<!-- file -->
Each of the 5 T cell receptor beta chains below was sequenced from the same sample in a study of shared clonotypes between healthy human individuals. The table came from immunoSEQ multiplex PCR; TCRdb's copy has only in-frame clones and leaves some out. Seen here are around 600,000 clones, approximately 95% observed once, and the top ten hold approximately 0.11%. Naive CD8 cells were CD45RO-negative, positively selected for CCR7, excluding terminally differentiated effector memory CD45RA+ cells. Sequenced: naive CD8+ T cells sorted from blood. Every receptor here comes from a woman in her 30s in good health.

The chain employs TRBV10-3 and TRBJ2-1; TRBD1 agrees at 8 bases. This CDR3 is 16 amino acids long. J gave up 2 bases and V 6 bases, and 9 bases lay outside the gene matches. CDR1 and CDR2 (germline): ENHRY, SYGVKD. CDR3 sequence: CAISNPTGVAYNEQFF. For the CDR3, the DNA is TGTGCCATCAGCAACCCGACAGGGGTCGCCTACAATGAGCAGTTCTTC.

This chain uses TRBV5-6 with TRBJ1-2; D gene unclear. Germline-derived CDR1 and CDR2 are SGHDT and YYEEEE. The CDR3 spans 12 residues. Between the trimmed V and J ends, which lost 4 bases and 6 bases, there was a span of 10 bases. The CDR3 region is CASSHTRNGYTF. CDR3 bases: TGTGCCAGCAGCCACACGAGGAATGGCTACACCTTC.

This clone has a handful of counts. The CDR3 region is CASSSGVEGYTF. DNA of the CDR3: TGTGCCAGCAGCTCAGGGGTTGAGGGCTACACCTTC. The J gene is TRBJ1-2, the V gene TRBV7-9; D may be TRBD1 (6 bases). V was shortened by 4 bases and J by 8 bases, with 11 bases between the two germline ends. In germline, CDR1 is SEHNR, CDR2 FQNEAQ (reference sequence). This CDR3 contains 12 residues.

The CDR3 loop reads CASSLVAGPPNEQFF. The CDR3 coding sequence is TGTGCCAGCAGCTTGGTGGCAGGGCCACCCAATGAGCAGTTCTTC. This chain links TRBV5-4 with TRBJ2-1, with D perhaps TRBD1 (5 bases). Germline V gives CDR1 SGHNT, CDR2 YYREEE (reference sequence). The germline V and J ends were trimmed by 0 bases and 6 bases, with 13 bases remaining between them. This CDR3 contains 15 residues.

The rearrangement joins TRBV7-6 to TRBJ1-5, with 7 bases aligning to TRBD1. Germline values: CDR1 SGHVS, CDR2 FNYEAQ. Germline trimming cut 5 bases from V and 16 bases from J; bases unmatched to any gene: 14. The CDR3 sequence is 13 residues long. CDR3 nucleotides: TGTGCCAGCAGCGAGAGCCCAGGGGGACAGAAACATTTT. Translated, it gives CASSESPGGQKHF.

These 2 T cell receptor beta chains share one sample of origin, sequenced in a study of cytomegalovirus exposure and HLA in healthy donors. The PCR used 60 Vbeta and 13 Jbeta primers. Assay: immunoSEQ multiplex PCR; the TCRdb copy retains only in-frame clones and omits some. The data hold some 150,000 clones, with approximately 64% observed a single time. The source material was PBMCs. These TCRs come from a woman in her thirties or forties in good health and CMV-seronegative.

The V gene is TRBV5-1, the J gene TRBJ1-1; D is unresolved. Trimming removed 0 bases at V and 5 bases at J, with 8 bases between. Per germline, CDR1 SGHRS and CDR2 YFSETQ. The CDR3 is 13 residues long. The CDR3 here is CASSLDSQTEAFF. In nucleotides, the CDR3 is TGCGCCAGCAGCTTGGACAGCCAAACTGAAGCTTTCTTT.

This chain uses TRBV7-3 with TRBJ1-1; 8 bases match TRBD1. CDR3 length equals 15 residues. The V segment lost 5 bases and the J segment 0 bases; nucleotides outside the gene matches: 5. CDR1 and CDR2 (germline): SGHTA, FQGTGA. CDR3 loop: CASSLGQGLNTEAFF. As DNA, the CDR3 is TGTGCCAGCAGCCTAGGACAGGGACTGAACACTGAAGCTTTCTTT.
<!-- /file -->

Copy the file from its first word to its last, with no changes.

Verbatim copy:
Each of the 5 T cell receptor beta chains below was sequenced from the same sample in a study of shared clonotypes between healthy human individuals. The table came from immunoSEQ multiplex PCR; TCRdb's copy has only in-frame clones and leaves some out. Seen here are around 600,000 clones, approximately 95% observed once, and the top ten hold approximately 0.11%. Naive CD8 cells were CD45RO-negative, positively selected for CCR7, excluding terminally differentiated effector memory CD45RA+ cells. Sequenced: naive CD8+ T cells sorted from blood. Every receptor here comes from a woman in her 30s in good health.

The chain employs TRBV10-3 and TRBJ2-1; TRBD1 agrees at 8 bases. This CDR3 is 16 amino acids long. J gave up 2 bases and V 6 bases, and 9 bases lay outside the gene matches. CDR1 and CDR2 (germline): ENHRY, SYGVKD. CDR3 sequence: CAISNPTGVAYNEQFF. For the CDR3, the DNA is TGTGCCATCAGCAACCCGACAGGGGTCGCCTACAATGAGCAGTTCTTC.

This chain uses TRBV5-6 with TRBJ1-2; D gene unclear. Germline-derived CDR1 and CDR2 are SGHDT and YYEEEE. The CDR3 spans 12 residues. Between the trimmed V and J ends, which lost 4 bases and 6 bases, there was a span of 10 bases. The CDR3 region is CASSHTRNGYTF. CDR3 bases: TGTGCCAGCAGCCACACGAGGAATGGCTACACCTTC.

This clone has a handful of counts. The CDR3 region is CASSSGVEGYTF. DNA of the CDR3: TGTGCCAGCAGCTCAGGGGTTGAGGGCTACACCTTC. The J gene is TRBJ1-2, the V gene TRBV7-9; D may be TRBD1 (6 bases). V was shortened by 4 bases and J by 8 bases, with 11 bases between the two germline ends. In germline, CDR1 is SEHNR, CDR2 FQNEAQ (reference sequence). This CDR3 contains 12 residues.

The CDR3 loop reads CASSLVAGPPNEQFF. The CDR3 coding sequence is TGTGCCAGCAGCTTGGTGGCAGGGCCACCCAATGAGCAGTTCTTC. This chain links TRBV5-4 with TRBJ2-1, with D perhaps TRBD1 (5 bases). Germline V gives CDR1 SGHNT, CDR2 YYREEE (reference sequence). The germline V and J ends were trimmed by 0 bases and 6 bases, with 13 bases remaining between them. This CDR3 contains 15 residues.

The rearrangement joins TRBV7-6 to TRBJ1-5, with 7 bases aligning to TRBD1. Germline values: CDR1 SGHVS, CDR2 FNYEAQ. Germline trimming cut 5 bases from V and 16 bases from J; bases unmatched to any gene: 14. The CDR3 sequence is 13 residues long. CDR3 nucleotides: TGTGCCAGCAGCGAGAGCCCAGGGGGACAGAAACATTTT. Translated, it gives CASSESPGGQKHF.

These 2 T cell receptor beta chains share one sample of origin, sequenced in a study of cytomegalovirus exposure and HLA in healthy donors. The PCR used 60 Vbeta and 13 Jbeta primers. Assay: immunoSEQ multiplex PCR; the TCRdb copy retains only in-frame clones and omits some. The data hold some 150,000 clones, with approximately 64% observed a single time. The source material was PBMCs. These TCRs come from a woman in her thirties or forties in good health and CMV-seronegative.

The V gene is TRBV5-1, the J gene TRBJ1-1; D is unresolved. Trimming removed 0 bases at V and 5 bases at J, with 8 bases between. Per germline, CDR1 SGHRS and CDR2 YFSETQ. The CDR3 is 13 residues long. The CDR3 here is CASSLDSQTEAFF. In nucleotides, the CDR3 is TGCGCCAGCAGCTTGGACAGCCAAACTGAAGCTTTCTTT.

This chain uses TRBV7-3 with TRBJ1-1; 8 bases match TRBD1. CDR3 length equals 15 residues. The V segment lost 5 bases and the J segment 0 bases; nucleotides outside the gene matches: 5. CDR1 and CDR2 (germline): SGHTA, FQGTGA. CDR3 loop: CASSLGQGLNTEAFF. As DNA, the CDR3 is TGTGCCAGCAGCCTAGGACAGGGACTGAACACTGAAGCTTTCTTT.